ChrisT's KingDom

Today we celebrate Christ the King, a day that was declared by Pope Pius XI in 1925. At that time, the world was facing the fanaticism of dictators and a rising secularism that disregarded Christ’s authority. To the church, it was obvious that only a just and merciful ‘king of kings’ could save the world from mutual destruction.

However, this proclamation of Christ the King is not an unsubstantiated whim of the church; it has a biblical basis, and one passage that supports the notion is the Gospel passage set down for today, John 18:33-37. In this passage we read the account of Jesus’ cross examination after his arrest by the Roman Governor, Pilate.

The request by the Jewish leaders for the death sentence required Pilate to conduct his own examination of the prisoner. So, Pilate called Jesus in and was apparently surprised by the appearance of this man who was being charged with claiming to be a king – his appearance did not fit the charge. ‘Are you the King of the Jews?’ he asked.

The following discussion revealed to Pilate that Jesus is indeed a king; but, not in the sense that we generally think of a royal monarch. Further, his kingdom is not like a kingdom of this world. So, what is the nature of Christ’s kingdom? John 18:33-37 reveals two features of Christ’s kingdom:

I. Christ’s Kingdom is a Heavenly Kingdom

When Jesus said to Pilate, ‘My kingdom is not from this world’ (v.36), he was speaking about the origin and nature of his kingdom. He conceded that he is head of a kingdom; but, it is not a kingdom that Rome would need to fear as a political rival.

In the kingdoms of this world, the king’s position and authority arises by succession, election, or conquest. Jesus’ kingship however arises from the divine will of God in heaven. This has a number of implications.

Firstly, there is the question of the source of Jesus’ authority. Clearly, his authority is not of human origin; rather, it is derived from God. Throughout the Gospels we have accounts of Jesus’ authority over evil spirits, sickness, nature, life and death, and most importantly, authority to forgive sin. He demonstrated authority over all things, both animate and inanimate.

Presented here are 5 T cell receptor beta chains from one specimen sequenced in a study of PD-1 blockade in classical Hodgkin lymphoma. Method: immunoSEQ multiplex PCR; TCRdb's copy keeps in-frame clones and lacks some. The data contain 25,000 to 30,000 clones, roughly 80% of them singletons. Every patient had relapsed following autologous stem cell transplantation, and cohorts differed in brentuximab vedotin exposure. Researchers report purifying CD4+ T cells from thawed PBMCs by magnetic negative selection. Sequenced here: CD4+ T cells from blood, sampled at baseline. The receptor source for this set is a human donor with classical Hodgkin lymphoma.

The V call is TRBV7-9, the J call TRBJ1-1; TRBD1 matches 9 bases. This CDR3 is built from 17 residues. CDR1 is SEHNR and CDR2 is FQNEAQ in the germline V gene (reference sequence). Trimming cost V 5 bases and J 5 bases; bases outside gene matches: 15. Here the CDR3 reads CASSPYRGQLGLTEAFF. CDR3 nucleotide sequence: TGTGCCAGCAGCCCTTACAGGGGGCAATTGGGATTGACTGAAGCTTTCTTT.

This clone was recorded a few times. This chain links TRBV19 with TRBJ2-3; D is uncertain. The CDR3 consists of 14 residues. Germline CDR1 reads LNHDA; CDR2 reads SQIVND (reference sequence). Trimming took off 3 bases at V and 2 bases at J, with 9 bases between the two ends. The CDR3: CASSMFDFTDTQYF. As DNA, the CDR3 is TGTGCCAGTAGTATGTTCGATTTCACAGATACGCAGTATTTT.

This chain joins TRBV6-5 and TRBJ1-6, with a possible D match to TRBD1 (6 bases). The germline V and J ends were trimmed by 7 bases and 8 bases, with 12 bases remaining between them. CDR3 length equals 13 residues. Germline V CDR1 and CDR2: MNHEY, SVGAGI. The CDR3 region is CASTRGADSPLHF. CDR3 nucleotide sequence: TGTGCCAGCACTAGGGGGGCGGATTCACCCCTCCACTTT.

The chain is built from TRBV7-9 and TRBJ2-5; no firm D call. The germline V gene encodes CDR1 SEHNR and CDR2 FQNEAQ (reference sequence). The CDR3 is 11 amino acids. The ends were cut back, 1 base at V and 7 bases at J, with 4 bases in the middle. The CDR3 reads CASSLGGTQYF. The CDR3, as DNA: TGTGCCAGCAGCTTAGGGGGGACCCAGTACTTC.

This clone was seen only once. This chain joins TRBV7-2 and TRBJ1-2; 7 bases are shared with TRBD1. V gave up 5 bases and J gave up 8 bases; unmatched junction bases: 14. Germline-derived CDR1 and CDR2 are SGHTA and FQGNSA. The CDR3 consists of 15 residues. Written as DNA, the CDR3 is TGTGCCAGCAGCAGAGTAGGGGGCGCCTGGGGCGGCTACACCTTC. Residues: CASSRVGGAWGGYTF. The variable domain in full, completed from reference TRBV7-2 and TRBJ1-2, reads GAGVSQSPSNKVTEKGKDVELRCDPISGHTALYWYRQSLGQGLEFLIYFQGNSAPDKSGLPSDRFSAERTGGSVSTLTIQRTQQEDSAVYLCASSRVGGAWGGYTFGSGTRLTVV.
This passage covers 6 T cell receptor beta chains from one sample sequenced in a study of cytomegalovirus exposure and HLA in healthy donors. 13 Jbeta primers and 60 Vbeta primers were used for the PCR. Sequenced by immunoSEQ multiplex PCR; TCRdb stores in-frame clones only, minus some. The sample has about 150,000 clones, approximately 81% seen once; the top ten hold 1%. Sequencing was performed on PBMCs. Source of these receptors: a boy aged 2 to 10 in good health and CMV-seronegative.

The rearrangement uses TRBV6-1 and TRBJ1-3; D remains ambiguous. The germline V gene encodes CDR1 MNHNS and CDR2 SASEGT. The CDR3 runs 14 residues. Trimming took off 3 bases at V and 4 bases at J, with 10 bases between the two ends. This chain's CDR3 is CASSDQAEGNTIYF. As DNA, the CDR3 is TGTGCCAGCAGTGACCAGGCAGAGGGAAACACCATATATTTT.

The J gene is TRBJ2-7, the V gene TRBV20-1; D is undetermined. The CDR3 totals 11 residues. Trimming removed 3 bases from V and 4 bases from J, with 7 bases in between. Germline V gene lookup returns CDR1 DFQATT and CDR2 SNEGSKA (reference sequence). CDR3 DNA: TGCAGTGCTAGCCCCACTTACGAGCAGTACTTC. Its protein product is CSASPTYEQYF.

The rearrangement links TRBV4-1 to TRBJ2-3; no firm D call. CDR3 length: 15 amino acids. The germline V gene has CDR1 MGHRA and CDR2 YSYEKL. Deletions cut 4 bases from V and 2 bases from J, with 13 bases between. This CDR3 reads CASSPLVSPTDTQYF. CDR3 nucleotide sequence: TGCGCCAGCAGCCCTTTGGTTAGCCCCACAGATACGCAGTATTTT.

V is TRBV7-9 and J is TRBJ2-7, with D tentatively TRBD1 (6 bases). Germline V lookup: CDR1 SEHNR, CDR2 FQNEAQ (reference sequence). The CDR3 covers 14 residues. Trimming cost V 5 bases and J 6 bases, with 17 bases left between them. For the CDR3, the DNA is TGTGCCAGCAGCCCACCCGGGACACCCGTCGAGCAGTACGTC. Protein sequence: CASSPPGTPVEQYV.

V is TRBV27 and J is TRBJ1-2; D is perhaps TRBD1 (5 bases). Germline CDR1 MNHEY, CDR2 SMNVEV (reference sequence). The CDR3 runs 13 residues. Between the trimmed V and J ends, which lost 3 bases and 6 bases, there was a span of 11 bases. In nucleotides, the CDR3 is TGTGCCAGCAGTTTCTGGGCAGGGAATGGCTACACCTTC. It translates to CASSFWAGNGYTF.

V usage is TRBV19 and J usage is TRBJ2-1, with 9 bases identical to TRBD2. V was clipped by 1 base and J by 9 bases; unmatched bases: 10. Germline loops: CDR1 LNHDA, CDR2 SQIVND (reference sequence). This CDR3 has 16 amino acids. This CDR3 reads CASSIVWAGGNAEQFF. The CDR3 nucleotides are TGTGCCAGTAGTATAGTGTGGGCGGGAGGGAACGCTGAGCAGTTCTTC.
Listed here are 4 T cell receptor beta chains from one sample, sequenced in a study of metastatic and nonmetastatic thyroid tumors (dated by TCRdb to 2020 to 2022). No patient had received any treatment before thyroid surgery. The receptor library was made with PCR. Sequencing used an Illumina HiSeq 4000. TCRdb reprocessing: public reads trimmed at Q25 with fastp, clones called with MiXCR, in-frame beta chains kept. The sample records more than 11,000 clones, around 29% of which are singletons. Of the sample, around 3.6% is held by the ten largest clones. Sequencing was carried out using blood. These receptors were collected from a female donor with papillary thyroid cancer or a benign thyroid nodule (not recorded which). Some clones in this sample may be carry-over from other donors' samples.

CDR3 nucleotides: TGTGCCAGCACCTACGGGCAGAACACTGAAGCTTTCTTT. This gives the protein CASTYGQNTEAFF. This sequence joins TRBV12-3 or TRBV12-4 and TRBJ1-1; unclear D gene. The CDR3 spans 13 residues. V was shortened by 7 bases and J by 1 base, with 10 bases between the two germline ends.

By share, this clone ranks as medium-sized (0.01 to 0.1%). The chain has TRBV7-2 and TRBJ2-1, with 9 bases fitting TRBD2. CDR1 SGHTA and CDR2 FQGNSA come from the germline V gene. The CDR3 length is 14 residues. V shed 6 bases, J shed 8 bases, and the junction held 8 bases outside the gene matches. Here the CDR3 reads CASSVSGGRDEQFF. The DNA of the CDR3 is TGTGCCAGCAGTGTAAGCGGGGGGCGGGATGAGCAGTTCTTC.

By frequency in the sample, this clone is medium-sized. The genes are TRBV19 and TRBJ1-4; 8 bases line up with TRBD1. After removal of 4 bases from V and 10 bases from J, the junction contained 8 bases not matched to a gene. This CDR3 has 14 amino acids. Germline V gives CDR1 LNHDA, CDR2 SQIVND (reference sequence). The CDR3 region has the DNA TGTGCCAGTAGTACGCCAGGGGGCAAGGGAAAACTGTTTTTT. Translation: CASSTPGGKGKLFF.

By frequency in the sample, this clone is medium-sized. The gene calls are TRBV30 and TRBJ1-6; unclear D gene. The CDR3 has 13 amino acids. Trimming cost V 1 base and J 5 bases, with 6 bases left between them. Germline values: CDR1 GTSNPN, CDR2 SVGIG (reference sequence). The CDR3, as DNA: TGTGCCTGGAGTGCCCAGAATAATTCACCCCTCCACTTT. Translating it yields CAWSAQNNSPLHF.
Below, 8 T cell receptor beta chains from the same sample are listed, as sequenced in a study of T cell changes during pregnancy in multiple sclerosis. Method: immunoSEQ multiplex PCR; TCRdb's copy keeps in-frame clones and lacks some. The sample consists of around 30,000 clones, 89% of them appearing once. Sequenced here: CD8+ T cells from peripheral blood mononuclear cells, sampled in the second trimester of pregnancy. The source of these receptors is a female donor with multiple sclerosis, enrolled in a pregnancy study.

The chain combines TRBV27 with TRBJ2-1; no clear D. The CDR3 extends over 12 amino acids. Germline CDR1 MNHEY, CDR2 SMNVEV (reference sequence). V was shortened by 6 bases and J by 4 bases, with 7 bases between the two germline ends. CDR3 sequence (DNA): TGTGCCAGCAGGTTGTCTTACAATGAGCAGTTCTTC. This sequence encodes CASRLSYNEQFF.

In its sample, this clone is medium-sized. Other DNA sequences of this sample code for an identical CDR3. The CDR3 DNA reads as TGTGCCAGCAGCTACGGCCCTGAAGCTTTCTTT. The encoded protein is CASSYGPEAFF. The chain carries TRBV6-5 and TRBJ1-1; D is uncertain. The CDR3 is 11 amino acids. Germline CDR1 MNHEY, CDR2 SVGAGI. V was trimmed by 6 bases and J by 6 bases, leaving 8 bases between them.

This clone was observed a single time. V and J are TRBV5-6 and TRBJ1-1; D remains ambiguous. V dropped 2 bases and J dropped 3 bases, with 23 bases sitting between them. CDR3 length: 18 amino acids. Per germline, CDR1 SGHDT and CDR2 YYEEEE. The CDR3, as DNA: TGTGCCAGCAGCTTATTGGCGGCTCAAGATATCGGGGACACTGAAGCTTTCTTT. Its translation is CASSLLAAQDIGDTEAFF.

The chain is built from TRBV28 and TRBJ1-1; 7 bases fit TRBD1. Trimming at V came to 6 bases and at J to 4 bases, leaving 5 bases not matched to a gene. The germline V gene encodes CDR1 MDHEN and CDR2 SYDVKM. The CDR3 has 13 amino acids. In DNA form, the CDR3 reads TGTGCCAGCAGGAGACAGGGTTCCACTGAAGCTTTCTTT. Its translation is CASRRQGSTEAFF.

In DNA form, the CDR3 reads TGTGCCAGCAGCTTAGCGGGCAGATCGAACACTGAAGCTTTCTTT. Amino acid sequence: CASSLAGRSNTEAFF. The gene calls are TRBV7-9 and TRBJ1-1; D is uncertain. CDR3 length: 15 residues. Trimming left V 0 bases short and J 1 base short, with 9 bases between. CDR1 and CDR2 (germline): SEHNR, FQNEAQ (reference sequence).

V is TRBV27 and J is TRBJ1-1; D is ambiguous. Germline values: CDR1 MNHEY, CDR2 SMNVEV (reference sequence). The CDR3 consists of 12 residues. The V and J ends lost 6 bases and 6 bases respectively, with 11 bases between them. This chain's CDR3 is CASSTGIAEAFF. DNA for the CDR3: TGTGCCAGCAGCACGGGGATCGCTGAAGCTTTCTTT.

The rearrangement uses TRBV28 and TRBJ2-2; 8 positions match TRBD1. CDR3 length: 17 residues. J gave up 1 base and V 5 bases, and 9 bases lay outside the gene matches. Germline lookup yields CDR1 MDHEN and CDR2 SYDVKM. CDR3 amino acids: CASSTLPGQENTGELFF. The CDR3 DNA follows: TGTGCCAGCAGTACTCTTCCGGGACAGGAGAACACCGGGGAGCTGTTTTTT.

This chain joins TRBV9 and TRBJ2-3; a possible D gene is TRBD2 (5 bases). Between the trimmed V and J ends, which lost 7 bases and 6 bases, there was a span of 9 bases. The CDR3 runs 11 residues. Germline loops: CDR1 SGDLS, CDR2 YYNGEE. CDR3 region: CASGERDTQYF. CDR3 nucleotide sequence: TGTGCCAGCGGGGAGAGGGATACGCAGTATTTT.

Jesus’ authority over all things ultimately extends to all people, including you and me. But unlike secular kings, even though he has rightful authority over us, Jesus does not force his authority upon us. In fact, as we are told in Matt 20:28, Jesus ‘did not come to be served, but to serve, and to give his life as a ransom for many.’

Nevertheless, whilst Jesus took upon himself the form of a servant, we recognise the honour and authority of a king; and it is recognition of this truth that ultimately challenges us to respond to Jesus’ claim over us.

A second implication of being a heavenly kingdom is that the nature of Christ’s kingdom is not found in material things, such as lands, castles, armies, or accumulated wealth. Christ’s kingdom is a spiritual kingdom found within the hearts of men and women. Jesus’ dominion is over people’s hearts, subduing the self-centred selfish nature with its greed and corrupt desires, and replacing it with a love of peace and unity.

Thirdly, the weapons of Christ’s kingdom are spiritual. Jesus did not need or use secular force to uphold and expand his kingdom because his kingdom is only opposed to sin and Satan. Pilate acknowledged the fact that Jesus’ kingdom was no threat to the Roman Empire.